Writing 101: Backing Up and Rescuing Your Manuscript

Spend time on a computer regularly, and it's bound to happen to you: data loss. Power outages, viruses, various meltdowns, there are all sorts of reasons your computer might malfunction and cause you to lose something you'd rather keep. But when it happens to your manuscript, it's the deepest cut of all. Don't lose your work! There are ways to avoid the problem, and ways to fix it when you haven't been avoiding it arduously enough. 

 Saving Your Book

I'm a little on the obsessive side when it comes to saving my work, because I've agonized through more than one crash in the past. But I've learned others aren't quite so psychotic about hitting the "save" button repeatedly. In fact, the computer makes it pretty easy to get lazy. Any word processing program worth its hard drive space will have an auto-save feature that automatically saves your progress, pretty much every time you pause. Even online programs, like blogger and gmail, have this auto-save feature. It's all too easy to watch drafts of your book automatically save themselves.

It's all too easy to grow complacent. But the first time you lose an entire manuscript, an important chapter or even a pivotal scene, you'll start to step over to this side of save-craziness. Don't learn the lesson the hard way. Before you ever worry about backing up your book, make sure you're saving it in the first place. When you pause to think or stop to go get a drink, hit the "save" button. If moving the mouse is too much trouble, you can simply hit Crtl-S on the keyboard (PC users) and save the work that way.

It never hurts to save the book in two different files on the hard drive. After you're done working for the day and everything is nicely saved, go up to the File menu and hit "save as" to store a second copy in an entirely new folder. You're doing this for an important reason: viruses and other corruption. A file you're working on constantly is more likely to fall prey to an unsavory program or problem, and your extra file may be spared from whatever is compromising your system.

Backing Up Your Book

No matter how up-to-date or fancy your computer, it's always susceptible to problems.  All it takes to wipe out a hard drive is a single flash of lightning, and I know because I've been there (here's a free tip: turn your wired machines off during electrical storms). That's why you should back up your book, and all related files you want to keep, every single time you work on it. 

Get into the habit of slapping a flash drive or backup drive into place at the end of every day, when you're ready to shut down the computer. Just copy the files from your hard drive onto your backup drive. It will only take a few moments to complete the entire process. USB flash drives are very inexpensive, and as a matter of fact you can write the cost off on your taxes (because they are a self-employed expense, are they not?). Save the receipt in order to write off the cost. 

Recovering Your Book

Of course, it's not always easy to remember to back up work -- and it's not always easy to make time to do so. When you fail to back up your book, that is the moment when you will lose it, invariably. So if for some reason you find that you can no longer locate your book on your hard drive, and your backup files don't have the new progress you've made, you're going to have to try to recover your work.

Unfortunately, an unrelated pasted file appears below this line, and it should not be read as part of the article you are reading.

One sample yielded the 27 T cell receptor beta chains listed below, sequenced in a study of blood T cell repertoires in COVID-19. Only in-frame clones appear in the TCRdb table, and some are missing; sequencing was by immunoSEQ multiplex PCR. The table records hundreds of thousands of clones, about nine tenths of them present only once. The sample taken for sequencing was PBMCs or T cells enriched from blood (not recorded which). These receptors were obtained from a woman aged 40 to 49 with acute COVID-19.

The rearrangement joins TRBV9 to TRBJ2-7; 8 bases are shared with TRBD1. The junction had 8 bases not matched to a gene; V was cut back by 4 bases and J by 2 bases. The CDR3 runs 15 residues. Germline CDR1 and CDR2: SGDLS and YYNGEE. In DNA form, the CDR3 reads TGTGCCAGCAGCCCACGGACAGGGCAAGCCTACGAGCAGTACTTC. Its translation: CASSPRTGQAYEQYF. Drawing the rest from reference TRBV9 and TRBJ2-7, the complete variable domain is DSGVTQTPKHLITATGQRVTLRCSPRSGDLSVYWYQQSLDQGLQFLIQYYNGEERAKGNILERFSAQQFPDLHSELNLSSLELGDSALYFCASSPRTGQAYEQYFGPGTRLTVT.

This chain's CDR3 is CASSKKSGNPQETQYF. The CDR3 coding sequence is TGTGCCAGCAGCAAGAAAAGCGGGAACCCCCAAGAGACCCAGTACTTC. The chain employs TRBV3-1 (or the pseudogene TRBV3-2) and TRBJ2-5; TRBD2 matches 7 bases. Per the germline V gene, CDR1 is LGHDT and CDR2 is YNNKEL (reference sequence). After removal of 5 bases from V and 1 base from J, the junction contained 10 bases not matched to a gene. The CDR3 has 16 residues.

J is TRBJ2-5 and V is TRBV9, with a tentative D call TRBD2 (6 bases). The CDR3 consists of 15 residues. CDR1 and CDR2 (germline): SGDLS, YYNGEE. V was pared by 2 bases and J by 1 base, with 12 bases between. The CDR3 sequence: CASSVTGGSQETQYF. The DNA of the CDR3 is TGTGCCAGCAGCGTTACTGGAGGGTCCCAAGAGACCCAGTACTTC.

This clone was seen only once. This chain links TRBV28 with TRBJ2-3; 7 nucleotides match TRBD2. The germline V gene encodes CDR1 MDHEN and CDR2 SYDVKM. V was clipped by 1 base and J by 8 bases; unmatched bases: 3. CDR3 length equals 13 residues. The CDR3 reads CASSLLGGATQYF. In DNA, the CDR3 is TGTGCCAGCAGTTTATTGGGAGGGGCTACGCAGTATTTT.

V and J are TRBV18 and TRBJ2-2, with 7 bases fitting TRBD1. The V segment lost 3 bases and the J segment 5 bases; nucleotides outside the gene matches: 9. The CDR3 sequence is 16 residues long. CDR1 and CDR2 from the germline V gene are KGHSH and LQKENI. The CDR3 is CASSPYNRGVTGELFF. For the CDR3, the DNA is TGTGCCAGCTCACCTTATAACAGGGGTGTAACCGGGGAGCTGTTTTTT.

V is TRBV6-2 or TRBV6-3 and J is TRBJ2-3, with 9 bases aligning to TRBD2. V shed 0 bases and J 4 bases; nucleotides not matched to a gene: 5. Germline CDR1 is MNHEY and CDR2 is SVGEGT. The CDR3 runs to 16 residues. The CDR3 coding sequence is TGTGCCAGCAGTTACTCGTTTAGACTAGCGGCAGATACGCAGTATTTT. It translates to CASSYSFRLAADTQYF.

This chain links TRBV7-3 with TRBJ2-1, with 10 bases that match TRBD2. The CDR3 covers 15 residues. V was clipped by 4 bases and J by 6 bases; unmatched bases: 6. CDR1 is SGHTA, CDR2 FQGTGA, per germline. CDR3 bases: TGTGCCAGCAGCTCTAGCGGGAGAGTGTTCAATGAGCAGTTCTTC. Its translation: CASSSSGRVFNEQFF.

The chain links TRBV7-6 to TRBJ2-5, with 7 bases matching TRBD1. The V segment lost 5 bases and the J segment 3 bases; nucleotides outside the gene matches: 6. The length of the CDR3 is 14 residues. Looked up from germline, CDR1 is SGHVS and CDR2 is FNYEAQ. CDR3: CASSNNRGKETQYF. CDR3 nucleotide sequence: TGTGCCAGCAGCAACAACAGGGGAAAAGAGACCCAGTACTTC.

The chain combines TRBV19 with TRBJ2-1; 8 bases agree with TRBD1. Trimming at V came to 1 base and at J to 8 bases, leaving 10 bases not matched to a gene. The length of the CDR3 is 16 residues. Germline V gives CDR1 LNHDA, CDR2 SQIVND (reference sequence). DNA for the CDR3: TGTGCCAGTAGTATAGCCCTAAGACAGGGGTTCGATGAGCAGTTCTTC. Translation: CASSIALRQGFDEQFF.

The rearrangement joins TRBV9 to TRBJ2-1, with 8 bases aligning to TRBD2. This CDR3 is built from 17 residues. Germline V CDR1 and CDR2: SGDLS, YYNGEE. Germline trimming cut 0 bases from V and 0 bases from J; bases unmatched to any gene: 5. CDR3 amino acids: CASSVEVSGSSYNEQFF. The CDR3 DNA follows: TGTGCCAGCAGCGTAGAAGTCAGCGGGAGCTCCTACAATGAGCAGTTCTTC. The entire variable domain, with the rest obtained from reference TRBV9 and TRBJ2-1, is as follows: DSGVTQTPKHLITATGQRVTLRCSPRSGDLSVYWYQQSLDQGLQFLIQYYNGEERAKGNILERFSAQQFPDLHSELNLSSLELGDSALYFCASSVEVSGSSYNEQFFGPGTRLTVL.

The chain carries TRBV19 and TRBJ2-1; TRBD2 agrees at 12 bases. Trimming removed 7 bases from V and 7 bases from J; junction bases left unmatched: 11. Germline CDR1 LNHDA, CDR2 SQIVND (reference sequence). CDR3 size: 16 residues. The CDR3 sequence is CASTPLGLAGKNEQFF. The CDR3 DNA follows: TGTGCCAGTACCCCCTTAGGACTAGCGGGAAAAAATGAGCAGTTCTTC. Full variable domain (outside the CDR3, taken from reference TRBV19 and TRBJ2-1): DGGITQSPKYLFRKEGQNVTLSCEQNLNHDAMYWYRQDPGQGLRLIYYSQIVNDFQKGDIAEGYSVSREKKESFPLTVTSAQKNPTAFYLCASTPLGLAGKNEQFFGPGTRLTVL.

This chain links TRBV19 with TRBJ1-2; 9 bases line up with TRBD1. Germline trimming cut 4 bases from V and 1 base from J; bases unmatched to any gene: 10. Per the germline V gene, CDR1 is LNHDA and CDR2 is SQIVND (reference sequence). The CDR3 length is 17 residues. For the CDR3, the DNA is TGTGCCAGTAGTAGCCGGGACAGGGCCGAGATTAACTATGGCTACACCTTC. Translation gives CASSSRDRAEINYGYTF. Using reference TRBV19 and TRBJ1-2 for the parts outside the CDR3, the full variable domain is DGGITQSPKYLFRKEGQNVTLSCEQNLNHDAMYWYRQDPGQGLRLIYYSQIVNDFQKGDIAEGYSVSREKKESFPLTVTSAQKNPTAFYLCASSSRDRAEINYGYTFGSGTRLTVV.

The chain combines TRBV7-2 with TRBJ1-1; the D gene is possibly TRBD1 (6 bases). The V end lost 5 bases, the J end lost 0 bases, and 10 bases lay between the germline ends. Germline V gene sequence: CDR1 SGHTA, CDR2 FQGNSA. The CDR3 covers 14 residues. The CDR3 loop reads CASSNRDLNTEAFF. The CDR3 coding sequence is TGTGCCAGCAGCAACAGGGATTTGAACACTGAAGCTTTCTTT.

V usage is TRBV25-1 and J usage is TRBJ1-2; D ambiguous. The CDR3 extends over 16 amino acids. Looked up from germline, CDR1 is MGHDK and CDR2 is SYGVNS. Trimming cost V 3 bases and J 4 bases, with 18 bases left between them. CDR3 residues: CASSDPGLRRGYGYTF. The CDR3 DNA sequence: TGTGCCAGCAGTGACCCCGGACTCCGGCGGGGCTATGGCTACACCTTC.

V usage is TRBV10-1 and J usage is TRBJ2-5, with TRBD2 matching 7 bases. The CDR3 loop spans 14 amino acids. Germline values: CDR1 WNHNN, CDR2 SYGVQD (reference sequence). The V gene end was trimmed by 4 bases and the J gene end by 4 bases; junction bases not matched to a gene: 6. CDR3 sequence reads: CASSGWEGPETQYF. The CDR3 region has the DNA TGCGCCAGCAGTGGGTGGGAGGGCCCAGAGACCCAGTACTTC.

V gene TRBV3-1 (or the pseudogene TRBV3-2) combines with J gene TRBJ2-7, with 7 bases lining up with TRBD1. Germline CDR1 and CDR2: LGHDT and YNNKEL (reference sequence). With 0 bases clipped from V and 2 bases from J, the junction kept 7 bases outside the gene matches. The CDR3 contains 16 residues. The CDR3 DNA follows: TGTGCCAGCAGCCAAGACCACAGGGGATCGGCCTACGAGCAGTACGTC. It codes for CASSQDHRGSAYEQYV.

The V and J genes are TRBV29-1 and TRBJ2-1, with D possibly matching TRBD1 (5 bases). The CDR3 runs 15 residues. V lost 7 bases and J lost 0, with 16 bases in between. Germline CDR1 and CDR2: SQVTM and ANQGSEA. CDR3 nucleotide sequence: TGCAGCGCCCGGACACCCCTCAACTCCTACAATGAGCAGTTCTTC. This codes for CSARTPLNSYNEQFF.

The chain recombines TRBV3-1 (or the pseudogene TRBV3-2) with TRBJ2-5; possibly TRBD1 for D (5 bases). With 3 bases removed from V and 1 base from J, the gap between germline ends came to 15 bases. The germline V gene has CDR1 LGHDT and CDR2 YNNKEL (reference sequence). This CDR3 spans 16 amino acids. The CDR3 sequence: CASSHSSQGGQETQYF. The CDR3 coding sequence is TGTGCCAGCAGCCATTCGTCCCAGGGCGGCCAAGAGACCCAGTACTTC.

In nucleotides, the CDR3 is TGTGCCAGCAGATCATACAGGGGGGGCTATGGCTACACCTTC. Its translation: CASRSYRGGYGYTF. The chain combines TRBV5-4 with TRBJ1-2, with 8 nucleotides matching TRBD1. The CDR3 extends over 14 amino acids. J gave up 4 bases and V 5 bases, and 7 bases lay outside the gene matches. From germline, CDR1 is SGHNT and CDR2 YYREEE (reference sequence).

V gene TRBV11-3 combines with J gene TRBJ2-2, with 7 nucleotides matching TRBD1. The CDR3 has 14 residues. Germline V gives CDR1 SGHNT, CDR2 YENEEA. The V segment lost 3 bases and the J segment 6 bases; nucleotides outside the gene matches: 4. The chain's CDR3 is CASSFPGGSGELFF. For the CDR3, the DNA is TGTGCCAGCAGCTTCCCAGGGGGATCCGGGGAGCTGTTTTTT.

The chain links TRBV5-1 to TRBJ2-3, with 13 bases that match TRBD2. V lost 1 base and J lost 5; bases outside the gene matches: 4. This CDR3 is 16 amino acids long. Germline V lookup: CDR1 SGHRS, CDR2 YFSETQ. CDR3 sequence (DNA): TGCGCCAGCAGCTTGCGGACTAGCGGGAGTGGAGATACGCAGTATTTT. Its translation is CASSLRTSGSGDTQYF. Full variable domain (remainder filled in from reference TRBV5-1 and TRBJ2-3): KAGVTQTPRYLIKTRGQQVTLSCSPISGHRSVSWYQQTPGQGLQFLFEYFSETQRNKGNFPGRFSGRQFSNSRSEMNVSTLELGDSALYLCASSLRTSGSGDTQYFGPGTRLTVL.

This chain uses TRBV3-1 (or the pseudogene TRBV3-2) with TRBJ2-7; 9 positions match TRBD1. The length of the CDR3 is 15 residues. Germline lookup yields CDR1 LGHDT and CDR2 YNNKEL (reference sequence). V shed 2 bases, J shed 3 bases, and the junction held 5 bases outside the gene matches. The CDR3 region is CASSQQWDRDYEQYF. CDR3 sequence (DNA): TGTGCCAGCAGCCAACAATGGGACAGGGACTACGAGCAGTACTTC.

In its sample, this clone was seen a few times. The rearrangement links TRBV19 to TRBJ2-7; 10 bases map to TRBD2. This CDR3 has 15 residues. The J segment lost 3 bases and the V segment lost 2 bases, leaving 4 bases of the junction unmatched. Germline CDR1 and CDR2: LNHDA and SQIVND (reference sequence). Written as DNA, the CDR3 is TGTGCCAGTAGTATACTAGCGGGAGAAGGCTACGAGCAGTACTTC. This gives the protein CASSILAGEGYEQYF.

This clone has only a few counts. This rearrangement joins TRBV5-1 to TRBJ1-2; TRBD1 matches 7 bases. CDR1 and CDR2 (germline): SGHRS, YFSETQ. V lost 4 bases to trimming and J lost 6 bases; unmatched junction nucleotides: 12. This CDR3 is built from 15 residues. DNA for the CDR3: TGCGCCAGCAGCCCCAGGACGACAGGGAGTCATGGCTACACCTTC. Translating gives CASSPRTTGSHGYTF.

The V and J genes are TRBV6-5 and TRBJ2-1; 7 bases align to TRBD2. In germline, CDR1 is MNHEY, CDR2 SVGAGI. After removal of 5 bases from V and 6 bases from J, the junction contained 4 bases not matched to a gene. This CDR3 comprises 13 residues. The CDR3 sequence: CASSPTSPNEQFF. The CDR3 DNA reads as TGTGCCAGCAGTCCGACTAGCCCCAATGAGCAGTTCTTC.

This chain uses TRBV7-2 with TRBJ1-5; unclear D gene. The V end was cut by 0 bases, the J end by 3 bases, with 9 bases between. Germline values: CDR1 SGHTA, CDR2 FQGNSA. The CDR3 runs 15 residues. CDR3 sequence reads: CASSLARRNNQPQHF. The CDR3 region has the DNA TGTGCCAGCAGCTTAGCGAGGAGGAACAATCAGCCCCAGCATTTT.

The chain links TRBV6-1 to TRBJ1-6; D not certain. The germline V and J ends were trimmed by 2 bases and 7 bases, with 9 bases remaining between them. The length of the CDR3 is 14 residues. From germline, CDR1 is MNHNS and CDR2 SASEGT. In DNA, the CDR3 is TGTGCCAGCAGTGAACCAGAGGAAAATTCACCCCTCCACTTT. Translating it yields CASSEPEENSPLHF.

Sarah Marcus wrote a very detailed posted explaining the data recovery process for writers. You may have to access your word processing program's file folders in order to look for temp saved files if your computer is still functioning. Microsoft users can also use the program's Application Recovery tool to look for recently-opened files on the system. You should also check the program's temp files to see if one of them is your book, recently auto-saved to the system. 

But that's pretty much a best-case scenario in data recovery. If you believe your book might be lost due to a huge computer failure, it's most likely because of a serious problem that prevents the computer from functioning normally. 

First, get a new hard drive and install it in the computer with necessary operating system software. Next, re-connect the damaged drive and set it as a slave to the new, non-corrupt hard drive. This will allow you to access any remaining data on the damaged drive that you want to restore. It should go without saying that if you have no idea what I'm talking about here, solicit some sort of help from someone in-the-know when it comes to computer technical issues. If help is out of reach, you can always look for software programs such as GetItBack to aid you in the data recovery process. 

If all else fails, look for professional help before you give up on your book for ever. Paying for data recovery can be costly, but the time you've already put into your book is also valuable. Try to save yourself all of these headaches by backing up your work every single day, and none of it will become an issue.

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  1. Oh, I am so bad at backing up. I do it irregularly when it occurs to me, and make sure I back up everything I can think of all at the same time.

    When I worked in a library I deleted a database with 1000 entries. I had to recreate it using printed out reports that I'd made, and then visit each web site (it was a database of web sites) to make sure all the into was correct. Silly mistake!